Leaving Rotary Recycle, we continued north through Tennessee’s rolling hills and cotton fields, through Nashville and into Kentucky. We had debated (very briefly) stopping in Nashville to see a few of the sights, but neither of us is even slightly interested in country music or country singers. Consequently the level of enthusiasm for stopping was rather less than it would have been for hitting one’s thumb with a hammer – in others words, not very high at all ! Our Kentucky target was the town of Paducah located at the juncture of the Ohio and Tennessee rivers, and it is as close to being the quilting capital of the USA as one is likely to get as it is the home of the National Quilt Museum ! A friend of mine in Toronto has expressed surprise that such a place actually exists, or that anyone (me for example) would actually want to go to such a place – he probably won’t eat Quiche either ! Putting aside the fact that I generally go where ever SWMBO’d tells me, the fact is modern-day quilting at the higher levels is an art form, rather than being a means to make something to keep you warm at night. Some of the examples produced within the past 20 years or so are really quite amazing to look at, and in many cases may have taken years to complete. The museum has about 200 quilts on display, made by women – and a few men – from around the world, and they have been indexed in an on-line format here.
At the moment, the museum is featuring a special exhibit of WWII quilts. These include many quilts that were made to be auctioned off as a part of fund-raising efforts in communities during the war, as well as quilts made to be distributed by agencies such as the Red Cross either to civilians or to service people overseas. There was actually a Canadian made Red Cross quilt, suitable for a child, which had been originally distributed in England and was now a part of the collection, which has been pulled together by Sue Reich who also researches and gives lectures about quilt making history. It is quite a moving, as well as interesting display. If you like art – and especially if you like quilts – recommended !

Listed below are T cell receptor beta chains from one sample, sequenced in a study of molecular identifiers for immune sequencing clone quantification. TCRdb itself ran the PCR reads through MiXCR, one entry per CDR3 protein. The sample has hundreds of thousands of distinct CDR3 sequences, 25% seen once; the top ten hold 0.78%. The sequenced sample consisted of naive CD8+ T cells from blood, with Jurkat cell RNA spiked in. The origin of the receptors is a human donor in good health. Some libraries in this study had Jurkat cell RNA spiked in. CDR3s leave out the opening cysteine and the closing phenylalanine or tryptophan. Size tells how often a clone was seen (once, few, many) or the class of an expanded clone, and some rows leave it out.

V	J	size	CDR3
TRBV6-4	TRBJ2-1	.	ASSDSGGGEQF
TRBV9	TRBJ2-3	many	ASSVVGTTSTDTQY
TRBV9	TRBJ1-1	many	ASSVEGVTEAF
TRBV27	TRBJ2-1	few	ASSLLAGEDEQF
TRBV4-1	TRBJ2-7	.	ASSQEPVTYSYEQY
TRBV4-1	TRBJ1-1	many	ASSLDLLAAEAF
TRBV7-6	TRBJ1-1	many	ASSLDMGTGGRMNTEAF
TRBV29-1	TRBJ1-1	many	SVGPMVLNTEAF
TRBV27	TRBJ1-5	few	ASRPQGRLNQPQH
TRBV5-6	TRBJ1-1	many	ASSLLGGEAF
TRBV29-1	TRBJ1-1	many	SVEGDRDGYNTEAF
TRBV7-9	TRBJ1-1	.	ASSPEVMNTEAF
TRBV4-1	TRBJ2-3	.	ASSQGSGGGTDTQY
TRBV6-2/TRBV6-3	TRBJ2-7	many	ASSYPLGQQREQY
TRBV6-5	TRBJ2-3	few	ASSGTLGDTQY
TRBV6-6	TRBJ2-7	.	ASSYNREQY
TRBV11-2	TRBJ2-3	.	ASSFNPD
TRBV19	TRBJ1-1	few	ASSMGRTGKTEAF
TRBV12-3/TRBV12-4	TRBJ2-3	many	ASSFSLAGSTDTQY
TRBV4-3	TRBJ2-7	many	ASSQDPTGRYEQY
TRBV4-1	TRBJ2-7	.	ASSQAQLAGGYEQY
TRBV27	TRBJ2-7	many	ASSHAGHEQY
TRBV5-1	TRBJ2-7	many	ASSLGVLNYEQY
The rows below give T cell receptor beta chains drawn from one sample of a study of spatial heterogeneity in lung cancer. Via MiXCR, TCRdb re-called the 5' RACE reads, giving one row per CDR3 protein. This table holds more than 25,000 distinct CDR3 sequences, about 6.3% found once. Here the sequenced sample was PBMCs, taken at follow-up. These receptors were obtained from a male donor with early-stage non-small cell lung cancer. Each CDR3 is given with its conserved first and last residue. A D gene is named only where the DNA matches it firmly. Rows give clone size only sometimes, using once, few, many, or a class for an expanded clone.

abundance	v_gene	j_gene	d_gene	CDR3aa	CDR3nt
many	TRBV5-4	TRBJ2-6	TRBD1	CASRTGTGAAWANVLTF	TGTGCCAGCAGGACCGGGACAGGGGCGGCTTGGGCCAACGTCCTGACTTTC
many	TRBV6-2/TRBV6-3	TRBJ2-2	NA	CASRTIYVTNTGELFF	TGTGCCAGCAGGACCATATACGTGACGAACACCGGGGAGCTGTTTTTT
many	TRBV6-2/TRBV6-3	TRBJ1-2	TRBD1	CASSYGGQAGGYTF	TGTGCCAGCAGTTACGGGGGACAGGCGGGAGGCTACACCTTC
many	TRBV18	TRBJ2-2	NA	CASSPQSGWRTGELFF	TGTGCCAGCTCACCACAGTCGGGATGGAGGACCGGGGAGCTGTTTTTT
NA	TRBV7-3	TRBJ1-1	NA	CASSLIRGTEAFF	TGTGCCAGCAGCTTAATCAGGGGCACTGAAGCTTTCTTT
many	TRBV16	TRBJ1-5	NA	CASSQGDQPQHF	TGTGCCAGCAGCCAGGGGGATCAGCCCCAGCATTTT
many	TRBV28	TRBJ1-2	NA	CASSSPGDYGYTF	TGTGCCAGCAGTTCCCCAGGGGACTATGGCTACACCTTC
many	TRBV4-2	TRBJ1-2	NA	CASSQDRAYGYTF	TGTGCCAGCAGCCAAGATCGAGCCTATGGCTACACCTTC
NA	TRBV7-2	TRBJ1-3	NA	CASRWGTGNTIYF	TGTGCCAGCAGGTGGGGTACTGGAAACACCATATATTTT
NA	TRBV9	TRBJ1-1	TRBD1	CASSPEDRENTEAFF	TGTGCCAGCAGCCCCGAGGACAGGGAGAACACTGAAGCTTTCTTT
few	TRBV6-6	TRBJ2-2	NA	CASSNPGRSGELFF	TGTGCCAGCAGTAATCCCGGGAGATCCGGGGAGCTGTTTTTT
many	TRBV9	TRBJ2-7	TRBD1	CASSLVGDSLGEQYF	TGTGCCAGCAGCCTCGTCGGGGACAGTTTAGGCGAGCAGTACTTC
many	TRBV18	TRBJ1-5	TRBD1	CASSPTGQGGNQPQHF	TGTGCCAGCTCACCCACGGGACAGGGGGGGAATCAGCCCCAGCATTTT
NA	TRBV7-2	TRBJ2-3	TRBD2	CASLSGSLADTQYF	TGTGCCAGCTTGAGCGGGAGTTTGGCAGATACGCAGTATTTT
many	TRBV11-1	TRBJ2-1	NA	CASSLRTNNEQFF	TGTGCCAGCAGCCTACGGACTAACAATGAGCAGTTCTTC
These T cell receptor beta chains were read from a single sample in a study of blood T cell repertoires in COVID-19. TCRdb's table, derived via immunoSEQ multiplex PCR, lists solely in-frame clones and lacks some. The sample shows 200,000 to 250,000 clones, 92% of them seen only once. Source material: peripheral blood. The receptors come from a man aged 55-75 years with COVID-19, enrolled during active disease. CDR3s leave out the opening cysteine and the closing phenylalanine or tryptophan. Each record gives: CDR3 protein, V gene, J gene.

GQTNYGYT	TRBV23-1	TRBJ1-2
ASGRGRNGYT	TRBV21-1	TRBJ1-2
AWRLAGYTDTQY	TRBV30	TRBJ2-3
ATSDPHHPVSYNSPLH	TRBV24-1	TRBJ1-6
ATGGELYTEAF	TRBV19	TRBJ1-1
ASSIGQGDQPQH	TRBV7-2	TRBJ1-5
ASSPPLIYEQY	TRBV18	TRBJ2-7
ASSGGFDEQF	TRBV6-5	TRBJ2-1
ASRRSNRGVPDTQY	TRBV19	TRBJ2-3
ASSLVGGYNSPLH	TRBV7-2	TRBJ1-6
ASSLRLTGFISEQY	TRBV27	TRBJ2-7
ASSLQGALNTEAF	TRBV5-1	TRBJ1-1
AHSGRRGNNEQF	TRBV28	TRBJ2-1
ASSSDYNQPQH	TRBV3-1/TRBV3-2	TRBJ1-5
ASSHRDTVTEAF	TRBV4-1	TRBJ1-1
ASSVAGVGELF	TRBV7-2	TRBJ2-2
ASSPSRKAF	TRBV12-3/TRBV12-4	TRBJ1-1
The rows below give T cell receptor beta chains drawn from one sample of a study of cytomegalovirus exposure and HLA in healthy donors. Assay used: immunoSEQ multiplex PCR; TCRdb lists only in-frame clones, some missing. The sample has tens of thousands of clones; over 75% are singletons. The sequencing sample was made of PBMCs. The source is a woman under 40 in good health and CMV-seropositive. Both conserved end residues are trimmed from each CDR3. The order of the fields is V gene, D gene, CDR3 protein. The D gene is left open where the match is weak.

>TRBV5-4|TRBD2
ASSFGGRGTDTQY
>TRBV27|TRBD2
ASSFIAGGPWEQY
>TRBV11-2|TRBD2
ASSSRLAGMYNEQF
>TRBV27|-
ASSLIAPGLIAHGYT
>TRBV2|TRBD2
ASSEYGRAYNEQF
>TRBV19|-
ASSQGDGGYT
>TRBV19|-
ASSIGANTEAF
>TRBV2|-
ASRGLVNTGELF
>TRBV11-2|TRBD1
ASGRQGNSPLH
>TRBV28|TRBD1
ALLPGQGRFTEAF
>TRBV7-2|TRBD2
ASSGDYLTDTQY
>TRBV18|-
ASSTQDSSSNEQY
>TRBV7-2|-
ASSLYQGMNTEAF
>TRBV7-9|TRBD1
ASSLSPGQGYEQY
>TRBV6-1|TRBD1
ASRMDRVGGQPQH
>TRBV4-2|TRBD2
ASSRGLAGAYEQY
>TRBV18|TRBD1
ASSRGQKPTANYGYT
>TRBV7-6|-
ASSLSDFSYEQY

Continuing north through Illinois, Missouri and Iowa the ground levels out, the cotton fields give way to fields of corn, and grain, and the trees start to disappear as you enter the central plains and prairies. Along the way, we made a small detour into Nebraska and the city of Omaha to drop in and see the folks at Dillon Brothers Motorsports which is whom I normally order my Suzuki parts from. As I’ve commented previously a few times here, the prices for parts from Suzuki Canada are often (not always – you do have to check) double what the exact same parts are sold for by Suzuki in America. I think Suzuki Canada’s behaviour is borderline criminal, but that’s life – I just don’t feel obliged to support them, and so have purchased several thousand dollars worth of parts, mainly from Dillon Brothers, in the US over the past couple of years. Even after adding in the costs of shipping and brokerage fees I have saved a bundle over what it would have cost me to deal with Suzuki Canada resellers.
Of course, when buying items over the internet, you always have a nagging thought at the back of your mind, as to whether the outfit is just a couple of unshaven guys sitting there in their underwear amid piles of empty beer cans and operating out of their basement, or whether it is actually a ‘reputable’ company, hence the slight detour to just take a quick look ! I’m pleased to say, Dillon Brothers has quite a nice facility so hopefully they will weather the current economic squeeze and continue in business for as long as I need parts !
We are starting to get close to home – just a few more stops !